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February 03, 2017

Glenside supper club brings back elegance and sophistication

One of these gems is just 12 miles north of City Hall, and worth exploring for a revisit to old Hollywood

That's Show Biz Entertainment
Dino's Backstage Submitted photo/for PhillyVoice

What sets Dino’s apart from any other local restaurant is the space that fills the right side of the complex, the Celebrity Room.

Let Philly have its buzzworthy, see-and-be-seen--in eateries. For some of us, the area’s coolest dining room is located some 12 miles north of City Hall, adjacent to Glenside’s beloved Keswick Theatre. That’s where Dino’s Backstage and The Celebrity Room has been recalling a far more “swellegant” era since last fall.

Boasting a plush décor, grown-up vibe and kitchen craft that cedes nothing to uber-chef operations from East Passyunk to Fishtown, Dino’s backstage isn’t just a great stop before a Keswick show, but worth the trip in its own right.

Co-owners (and marriage partners) Dino J. Kelly-Cataldi and Michael Richard Kelly-Cataldi have hit a home run with their concept based on the sexy, sophisticated supper clubs of the mid-20th century.

One enters into the cozy bar area, where classic cocktails are offered alongside of-the-moment concoctions. To the left is the main dining room, where patrons sup under large photographs of revelers taken some 65 years ago at Palumbo’s, the South Philly institution that, in its heyday, hosted the likes of Frank Sinatra and Tony Bennett.

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If this was the extent of the single-level establishment, that would be more than enough, as under the direction of chef Scott Howlett, the kitchen conjures a relatively small, but creative and delicious (at least those items we sampled during a recent visit) selection of appetizers and entrees designated on the self-illuminating menus as “Act I” and “Act II.”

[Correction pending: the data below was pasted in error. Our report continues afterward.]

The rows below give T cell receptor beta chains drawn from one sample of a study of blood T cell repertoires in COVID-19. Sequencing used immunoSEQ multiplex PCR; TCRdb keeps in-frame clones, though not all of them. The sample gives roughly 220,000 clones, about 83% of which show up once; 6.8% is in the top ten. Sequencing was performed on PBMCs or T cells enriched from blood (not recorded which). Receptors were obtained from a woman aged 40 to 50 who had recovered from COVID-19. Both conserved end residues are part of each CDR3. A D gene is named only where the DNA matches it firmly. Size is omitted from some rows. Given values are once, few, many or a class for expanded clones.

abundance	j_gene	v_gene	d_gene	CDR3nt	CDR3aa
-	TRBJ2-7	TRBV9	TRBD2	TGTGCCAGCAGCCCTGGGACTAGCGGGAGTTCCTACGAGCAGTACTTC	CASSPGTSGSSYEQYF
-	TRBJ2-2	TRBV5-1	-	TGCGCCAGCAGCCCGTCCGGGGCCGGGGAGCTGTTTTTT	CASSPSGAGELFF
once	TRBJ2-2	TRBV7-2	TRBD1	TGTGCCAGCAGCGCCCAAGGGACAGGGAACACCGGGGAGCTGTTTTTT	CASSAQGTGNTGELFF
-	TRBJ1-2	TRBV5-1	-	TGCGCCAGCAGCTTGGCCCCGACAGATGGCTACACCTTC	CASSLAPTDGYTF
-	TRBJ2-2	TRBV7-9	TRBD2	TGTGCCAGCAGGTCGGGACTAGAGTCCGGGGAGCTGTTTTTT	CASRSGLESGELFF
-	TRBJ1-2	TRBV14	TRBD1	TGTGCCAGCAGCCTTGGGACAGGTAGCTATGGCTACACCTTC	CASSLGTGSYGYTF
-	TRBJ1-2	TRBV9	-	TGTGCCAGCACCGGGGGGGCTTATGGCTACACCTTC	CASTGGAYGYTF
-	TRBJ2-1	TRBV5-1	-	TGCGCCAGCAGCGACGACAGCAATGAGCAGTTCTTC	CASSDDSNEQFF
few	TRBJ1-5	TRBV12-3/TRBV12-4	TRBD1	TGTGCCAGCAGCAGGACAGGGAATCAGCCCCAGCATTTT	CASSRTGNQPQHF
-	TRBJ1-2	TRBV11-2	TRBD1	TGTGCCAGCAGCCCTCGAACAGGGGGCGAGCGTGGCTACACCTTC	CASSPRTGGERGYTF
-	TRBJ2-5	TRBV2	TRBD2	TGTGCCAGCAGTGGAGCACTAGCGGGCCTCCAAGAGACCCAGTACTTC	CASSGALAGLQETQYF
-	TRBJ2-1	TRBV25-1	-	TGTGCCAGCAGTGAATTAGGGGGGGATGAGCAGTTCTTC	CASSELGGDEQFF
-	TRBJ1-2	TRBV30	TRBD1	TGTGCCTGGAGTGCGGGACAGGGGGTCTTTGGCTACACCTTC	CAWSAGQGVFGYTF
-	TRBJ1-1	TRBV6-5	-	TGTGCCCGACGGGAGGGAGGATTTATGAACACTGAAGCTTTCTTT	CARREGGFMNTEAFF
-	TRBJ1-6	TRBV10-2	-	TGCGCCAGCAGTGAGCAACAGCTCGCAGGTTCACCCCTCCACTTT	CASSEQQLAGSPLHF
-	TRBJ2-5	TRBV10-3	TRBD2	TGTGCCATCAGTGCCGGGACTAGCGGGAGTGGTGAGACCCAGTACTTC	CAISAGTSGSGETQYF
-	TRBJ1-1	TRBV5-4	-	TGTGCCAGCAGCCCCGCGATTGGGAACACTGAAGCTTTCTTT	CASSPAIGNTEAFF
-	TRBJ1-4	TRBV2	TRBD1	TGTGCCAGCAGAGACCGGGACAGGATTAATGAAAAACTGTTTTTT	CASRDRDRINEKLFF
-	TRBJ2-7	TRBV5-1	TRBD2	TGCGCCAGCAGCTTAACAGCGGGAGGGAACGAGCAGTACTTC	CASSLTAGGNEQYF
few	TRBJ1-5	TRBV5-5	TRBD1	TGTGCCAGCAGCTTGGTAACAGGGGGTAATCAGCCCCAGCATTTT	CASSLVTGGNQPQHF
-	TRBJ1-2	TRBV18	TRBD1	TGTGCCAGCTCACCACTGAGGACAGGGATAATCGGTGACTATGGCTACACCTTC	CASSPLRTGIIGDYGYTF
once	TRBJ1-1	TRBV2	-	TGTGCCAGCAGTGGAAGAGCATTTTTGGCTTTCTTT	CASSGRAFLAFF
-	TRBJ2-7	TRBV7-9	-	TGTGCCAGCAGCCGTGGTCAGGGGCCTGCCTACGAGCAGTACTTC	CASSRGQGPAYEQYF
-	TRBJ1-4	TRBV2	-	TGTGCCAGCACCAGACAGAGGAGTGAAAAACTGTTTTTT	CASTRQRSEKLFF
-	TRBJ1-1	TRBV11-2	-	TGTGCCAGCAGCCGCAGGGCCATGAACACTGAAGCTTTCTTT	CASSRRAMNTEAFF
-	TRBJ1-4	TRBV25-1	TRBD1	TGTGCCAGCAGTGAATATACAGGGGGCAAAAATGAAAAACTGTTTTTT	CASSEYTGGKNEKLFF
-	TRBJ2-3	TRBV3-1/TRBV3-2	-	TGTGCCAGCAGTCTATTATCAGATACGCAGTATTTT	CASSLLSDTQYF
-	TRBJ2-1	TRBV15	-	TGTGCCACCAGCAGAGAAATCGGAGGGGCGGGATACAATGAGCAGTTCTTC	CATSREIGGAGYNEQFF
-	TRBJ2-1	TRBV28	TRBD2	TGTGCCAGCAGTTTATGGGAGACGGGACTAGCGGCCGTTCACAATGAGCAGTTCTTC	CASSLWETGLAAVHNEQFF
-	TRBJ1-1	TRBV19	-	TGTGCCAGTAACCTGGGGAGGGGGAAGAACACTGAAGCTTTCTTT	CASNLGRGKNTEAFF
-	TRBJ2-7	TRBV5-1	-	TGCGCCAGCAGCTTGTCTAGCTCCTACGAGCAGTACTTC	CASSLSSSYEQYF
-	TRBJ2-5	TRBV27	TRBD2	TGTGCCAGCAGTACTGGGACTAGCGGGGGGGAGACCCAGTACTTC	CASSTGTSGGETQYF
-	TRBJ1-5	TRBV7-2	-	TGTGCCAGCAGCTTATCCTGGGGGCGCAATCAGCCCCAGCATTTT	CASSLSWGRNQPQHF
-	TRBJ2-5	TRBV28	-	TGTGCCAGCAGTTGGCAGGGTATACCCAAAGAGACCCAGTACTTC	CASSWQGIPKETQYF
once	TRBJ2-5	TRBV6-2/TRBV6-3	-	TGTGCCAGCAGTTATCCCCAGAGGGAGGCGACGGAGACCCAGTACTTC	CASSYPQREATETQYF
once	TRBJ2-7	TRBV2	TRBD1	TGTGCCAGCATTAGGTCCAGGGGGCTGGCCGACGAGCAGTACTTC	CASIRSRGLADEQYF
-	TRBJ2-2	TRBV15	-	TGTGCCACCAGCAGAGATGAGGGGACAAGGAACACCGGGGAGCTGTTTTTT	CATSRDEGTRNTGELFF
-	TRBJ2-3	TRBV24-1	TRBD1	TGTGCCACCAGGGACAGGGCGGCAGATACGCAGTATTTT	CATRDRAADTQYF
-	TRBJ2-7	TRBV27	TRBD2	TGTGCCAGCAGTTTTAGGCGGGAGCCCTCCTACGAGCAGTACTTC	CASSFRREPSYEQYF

Howlett makes changes every three weeks, so we can’t do too much recommending. But we can tell you that the Big Island Poke starter, a swimming-in-soy Hawaiian dish showcasing raw tuna that matches up favorably to that of any of the city’s top-shelf sushi joints, may very well represent the best $18 you’ll spend this year.

But what sets Dino’s apart from any other local restaurant is the space that fills the right side of the complex, the Celebrity Room.

The equally posh boite boasts a decent-sized, raised stage on which New York-style cabaret performers croon and purr their way through show tunes and jazz and pop standards backed by a trio as often as not led by pianist Tom Adams (who spent years as the musical director for actress Cybill Shepherd when she toured a nightclub act).

The talent isn’t just locally based. A particular favorite is 89-year-old, New York-based chanteuse Marilyn Maye, who returns for performances Friday through Sunday and again next Tuesday (for a St. Valentine’s Day program).

The ability to see top-shelf artists in a ridiculously intimate setting may be the best reason of all to check out Dino’s.